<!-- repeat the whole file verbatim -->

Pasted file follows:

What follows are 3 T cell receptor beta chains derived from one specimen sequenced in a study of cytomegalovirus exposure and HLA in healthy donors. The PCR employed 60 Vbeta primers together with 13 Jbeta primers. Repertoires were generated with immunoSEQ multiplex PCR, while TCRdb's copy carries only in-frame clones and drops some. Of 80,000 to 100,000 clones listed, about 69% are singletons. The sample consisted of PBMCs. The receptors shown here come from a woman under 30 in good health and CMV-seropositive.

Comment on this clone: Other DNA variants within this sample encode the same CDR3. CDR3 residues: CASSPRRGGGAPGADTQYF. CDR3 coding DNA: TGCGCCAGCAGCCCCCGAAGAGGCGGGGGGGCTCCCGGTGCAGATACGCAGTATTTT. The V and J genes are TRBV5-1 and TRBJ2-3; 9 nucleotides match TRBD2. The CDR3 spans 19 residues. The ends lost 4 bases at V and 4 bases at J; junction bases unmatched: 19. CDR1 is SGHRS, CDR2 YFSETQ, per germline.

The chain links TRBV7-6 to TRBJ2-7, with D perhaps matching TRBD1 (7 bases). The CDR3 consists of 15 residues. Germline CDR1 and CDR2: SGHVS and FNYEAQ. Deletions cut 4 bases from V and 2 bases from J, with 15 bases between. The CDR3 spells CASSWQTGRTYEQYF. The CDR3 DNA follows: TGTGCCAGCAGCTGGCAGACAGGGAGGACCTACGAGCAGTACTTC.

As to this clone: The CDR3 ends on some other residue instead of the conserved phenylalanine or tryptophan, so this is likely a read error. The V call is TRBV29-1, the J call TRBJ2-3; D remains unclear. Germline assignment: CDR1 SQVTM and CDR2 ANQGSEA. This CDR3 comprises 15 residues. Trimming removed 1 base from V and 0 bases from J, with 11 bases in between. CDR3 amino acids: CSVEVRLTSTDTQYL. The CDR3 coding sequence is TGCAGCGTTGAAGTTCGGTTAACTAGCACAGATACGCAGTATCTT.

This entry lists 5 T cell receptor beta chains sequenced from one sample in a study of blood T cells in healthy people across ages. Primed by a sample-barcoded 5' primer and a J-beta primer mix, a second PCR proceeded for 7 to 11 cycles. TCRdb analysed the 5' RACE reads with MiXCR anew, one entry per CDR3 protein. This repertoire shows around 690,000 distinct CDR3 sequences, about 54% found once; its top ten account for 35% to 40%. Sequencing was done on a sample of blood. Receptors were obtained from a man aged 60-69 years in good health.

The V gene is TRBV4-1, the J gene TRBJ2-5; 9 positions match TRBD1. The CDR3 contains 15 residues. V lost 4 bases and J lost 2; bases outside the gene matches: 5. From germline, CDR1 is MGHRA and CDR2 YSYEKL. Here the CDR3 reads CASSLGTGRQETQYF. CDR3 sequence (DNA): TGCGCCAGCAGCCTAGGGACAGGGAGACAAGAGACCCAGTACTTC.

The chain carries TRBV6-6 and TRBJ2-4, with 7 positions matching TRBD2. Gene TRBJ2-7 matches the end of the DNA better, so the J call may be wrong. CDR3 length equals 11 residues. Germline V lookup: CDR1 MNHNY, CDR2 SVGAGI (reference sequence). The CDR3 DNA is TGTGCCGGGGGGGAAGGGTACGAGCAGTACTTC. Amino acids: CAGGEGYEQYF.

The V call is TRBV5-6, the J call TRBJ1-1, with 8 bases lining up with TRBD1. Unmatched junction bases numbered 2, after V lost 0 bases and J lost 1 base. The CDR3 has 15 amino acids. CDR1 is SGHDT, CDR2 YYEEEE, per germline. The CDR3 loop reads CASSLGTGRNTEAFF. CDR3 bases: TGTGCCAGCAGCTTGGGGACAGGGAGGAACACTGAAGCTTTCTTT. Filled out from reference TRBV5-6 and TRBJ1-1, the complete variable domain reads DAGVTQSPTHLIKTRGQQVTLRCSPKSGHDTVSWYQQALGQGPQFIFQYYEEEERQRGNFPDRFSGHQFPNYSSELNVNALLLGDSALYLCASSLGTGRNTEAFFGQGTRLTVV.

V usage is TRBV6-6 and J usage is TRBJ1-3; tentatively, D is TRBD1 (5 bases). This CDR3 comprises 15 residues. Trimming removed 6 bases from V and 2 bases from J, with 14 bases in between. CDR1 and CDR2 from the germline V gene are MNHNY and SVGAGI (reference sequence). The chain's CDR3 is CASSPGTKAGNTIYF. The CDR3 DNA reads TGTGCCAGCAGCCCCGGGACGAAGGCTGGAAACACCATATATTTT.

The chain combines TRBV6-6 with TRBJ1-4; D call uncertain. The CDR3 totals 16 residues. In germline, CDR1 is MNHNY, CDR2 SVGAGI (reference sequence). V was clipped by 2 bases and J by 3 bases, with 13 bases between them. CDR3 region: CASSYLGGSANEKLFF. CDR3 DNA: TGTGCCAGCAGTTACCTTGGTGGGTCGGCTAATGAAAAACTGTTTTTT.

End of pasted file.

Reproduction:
What follows are 3 T cell receptor beta chains derived from one specimen sequenced in a study of cytomegalovirus exposure and HLA in healthy donors. The PCR employed 60 Vbeta primers together with 13 Jbeta primers. Repertoires were generated with immunoSEQ multiplex PCR, while TCRdb's copy carries only in-frame clones and drops some. Of 80,000 to 100,000 clones listed, about 69% are singletons. The sample consisted of PBMCs. The receptors shown here come from a woman under 30 in good health and CMV-seropositive.

Comment on this clone: Other DNA variants within this sample encode the same CDR3. CDR3 residues: CASSPRRGGGAPGADTQYF. CDR3 coding DNA: TGCGCCAGCAGCCCCCGAAGAGGCGGGGGGGCTCCCGGTGCAGATACGCAGTATTTT. The V and J genes are TRBV5-1 and TRBJ2-3; 9 nucleotides match TRBD2. The CDR3 spans 19 residues. The ends lost 4 bases at V and 4 bases at J; junction bases unmatched: 19. CDR1 is SGHRS, CDR2 YFSETQ, per germline.

The chain links TRBV7-6 to TRBJ2-7, with D perhaps matching TRBD1 (7 bases). The CDR3 consists of 15 residues. Germline CDR1 and CDR2: SGHVS and FNYEAQ. Deletions cut 4 bases from V and 2 bases from J, with 15 bases between. The CDR3 spells CASSWQTGRTYEQYF. The CDR3 DNA follows: TGTGCCAGCAGCTGGCAGACAGGGAGGACCTACGAGCAGTACTTC.

As to this clone: The CDR3 ends on some other residue instead of the conserved phenylalanine or tryptophan, so this is likely a read error. The V call is TRBV29-1, the J call TRBJ2-3; D remains unclear. Germline assignment: CDR1 SQVTM and CDR2 ANQGSEA. This CDR3 comprises 15 residues. Trimming removed 1 base from V and 0 bases from J, with 11 bases in between. CDR3 amino acids: CSVEVRLTSTDTQYL. The CDR3 coding sequence is TGCAGCGTTGAAGTTCGGTTAACTAGCACAGATACGCAGTATCTT.

This entry lists 5 T cell receptor beta chains sequenced from one sample in a study of blood T cells in healthy people across ages. Primed by a sample-barcoded 5' primer and a J-beta primer mix, a second PCR proceeded for 7 to 11 cycles. TCRdb analysed the 5' RACE reads with MiXCR anew, one entry per CDR3 protein. This repertoire shows around 690,000 distinct CDR3 sequences, about 54% found once; its top ten account for 35% to 40%. Sequencing was done on a sample of blood. Receptors were obtained from a man aged 60-69 years in good health.

The V gene is TRBV4-1, the J gene TRBJ2-5; 9 positions match TRBD1. The CDR3 contains 15 residues. V lost 4 bases and J lost 2; bases outside the gene matches: 5. From germline, CDR1 is MGHRA and CDR2 YSYEKL. Here the CDR3 reads CASSLGTGRQETQYF. CDR3 sequence (DNA): TGCGCCAGCAGCCTAGGGACAGGGAGACAAGAGACCCAGTACTTC.

The chain carries TRBV6-6 and TRBJ2-4, with 7 positions matching TRBD2. Gene TRBJ2-7 matches the end of the DNA better, so the J call may be wrong. CDR3 length equals 11 residues. Germline V lookup: CDR1 MNHNY, CDR2 SVGAGI (reference sequence). The CDR3 DNA is TGTGCCGGGGGGGAAGGGTACGAGCAGTACTTC. Amino acids: CAGGEGYEQYF.

The V call is TRBV5-6, the J call TRBJ1-1, with 8 bases lining up with TRBD1. Unmatched junction bases numbered 2, after V lost 0 bases and J lost 1 base. The CDR3 has 15 amino acids. CDR1 is SGHDT, CDR2 YYEEEE, per germline. The CDR3 loop reads CASSLGTGRNTEAFF. CDR3 bases: TGTGCCAGCAGCTTGGGGACAGGGAGGAACACTGAAGCTTTCTTT. Filled out from reference TRBV5-6 and TRBJ1-1, the complete variable domain reads DAGVTQSPTHLIKTRGQQVTLRCSPKSGHDTVSWYQQALGQGPQFIFQYYEEEERQRGNFPDRFSGHQFPNYSSELNVNALLLGDSALYLCASSLGTGRNTEAFFGQGTRLTVV.

V usage is TRBV6-6 and J usage is TRBJ1-3; tentatively, D is TRBD1 (5 bases). This CDR3 comprises 15 residues. Trimming removed 6 bases from V and 2 bases from J, with 14 bases in between. CDR1 and CDR2 from the germline V gene are MNHNY and SVGAGI (reference sequence). The chain's CDR3 is CASSPGTKAGNTIYF. The CDR3 DNA reads TGTGCCAGCAGCCCCGGGACGAAGGCTGGAAACACCATATATTTT.

The chain combines TRBV6-6 with TRBJ1-4; D call uncertain. The CDR3 totals 16 residues. In germline, CDR1 is MNHNY, CDR2 SVGAGI (reference sequence). V was clipped by 2 bases and J by 3 bases, with 13 bases between them. CDR3 region: CASSYLGGSANEKLFF. CDR3 DNA: TGTGCCAGCAGTTACCTTGGTGGGTCGGCTAATGAAAAACTGTTTTTT.